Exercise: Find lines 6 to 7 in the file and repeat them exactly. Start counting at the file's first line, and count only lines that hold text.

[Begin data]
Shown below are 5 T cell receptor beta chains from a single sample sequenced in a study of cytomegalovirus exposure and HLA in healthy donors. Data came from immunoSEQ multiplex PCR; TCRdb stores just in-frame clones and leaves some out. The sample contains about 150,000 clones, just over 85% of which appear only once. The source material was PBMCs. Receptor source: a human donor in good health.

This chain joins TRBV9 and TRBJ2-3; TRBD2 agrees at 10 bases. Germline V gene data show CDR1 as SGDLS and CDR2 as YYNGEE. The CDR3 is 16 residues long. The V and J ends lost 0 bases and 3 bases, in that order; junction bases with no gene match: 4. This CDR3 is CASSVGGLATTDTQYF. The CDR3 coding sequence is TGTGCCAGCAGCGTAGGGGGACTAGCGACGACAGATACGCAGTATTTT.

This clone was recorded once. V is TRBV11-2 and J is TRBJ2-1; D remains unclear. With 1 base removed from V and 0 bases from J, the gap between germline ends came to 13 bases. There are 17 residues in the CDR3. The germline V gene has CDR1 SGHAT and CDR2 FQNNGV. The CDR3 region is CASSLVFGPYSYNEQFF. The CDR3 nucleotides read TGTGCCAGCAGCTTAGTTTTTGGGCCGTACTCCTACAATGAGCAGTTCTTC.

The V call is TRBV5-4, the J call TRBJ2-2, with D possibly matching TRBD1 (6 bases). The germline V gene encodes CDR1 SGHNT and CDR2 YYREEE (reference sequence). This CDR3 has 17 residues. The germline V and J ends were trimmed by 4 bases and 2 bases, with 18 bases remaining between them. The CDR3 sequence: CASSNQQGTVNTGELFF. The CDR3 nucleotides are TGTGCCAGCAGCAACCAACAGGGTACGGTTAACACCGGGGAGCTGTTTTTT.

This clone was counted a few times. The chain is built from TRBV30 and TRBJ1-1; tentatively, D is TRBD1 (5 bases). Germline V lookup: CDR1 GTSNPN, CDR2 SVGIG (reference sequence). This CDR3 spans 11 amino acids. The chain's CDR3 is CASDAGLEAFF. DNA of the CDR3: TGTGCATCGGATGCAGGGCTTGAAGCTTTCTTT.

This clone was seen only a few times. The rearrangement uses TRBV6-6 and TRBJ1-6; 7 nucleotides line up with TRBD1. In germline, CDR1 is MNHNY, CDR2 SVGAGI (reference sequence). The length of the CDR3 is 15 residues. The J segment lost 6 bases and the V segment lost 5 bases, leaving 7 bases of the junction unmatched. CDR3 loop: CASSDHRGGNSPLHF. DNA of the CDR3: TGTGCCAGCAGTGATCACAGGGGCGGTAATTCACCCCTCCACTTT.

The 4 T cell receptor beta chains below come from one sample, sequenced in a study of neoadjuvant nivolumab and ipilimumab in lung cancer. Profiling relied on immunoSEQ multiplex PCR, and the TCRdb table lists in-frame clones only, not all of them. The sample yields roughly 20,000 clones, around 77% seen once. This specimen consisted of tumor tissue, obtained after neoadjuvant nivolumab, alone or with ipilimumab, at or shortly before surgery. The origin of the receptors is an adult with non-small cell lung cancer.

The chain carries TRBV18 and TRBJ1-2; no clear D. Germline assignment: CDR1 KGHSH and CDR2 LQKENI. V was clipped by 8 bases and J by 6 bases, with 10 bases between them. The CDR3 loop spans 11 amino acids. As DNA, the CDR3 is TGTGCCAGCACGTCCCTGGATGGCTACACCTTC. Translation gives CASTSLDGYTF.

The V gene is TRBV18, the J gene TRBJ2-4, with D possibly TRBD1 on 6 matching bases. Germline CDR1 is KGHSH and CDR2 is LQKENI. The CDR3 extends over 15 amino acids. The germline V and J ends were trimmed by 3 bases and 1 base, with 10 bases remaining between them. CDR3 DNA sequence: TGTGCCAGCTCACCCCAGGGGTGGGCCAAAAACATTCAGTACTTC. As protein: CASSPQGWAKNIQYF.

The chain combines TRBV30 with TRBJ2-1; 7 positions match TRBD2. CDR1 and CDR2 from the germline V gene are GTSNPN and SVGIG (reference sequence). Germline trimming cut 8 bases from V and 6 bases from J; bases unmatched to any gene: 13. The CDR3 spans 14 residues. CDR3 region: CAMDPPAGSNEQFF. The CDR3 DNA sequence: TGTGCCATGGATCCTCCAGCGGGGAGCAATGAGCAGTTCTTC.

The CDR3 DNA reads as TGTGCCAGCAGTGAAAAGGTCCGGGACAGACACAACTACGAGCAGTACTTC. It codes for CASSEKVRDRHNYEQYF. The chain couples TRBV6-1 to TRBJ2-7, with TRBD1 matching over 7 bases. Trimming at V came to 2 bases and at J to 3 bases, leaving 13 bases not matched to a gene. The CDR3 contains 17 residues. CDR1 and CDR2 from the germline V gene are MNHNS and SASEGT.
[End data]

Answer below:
This clone was seen only a few times. The rearrangement uses TRBV6-6 and TRBJ1-6; 7 nucleotides line up with TRBD1. In germline, CDR1 is MNHNY, CDR2 SVGAGI (reference sequence). The length of the CDR3 is 15 residues. The J segment lost 6 bases and the V segment lost 5 bases, leaving 7 bases of the junction unmatched. CDR3 loop: CASSDHRGGNSPLHF. DNA of the CDR3: TGTGCCAGCAGTGATCACAGGGGCGGTAATTCACCCCTCCACTTT.

The 4 T cell receptor beta chains below come from one sample, sequenced in a study of neoadjuvant nivolumab and ipilimumab in lung cancer. Profiling relied on immunoSEQ multiplex PCR, and the TCRdb table lists in-frame clones only, not all of them. The sample yields roughly 20,000 clones, around 77% seen once. This specimen consisted of tumor tissue, obtained after neoadjuvant nivolumab, alone or with ipilimumab, at or shortly before surgery. The origin of the receptors is an adult with non-small cell lung cancer.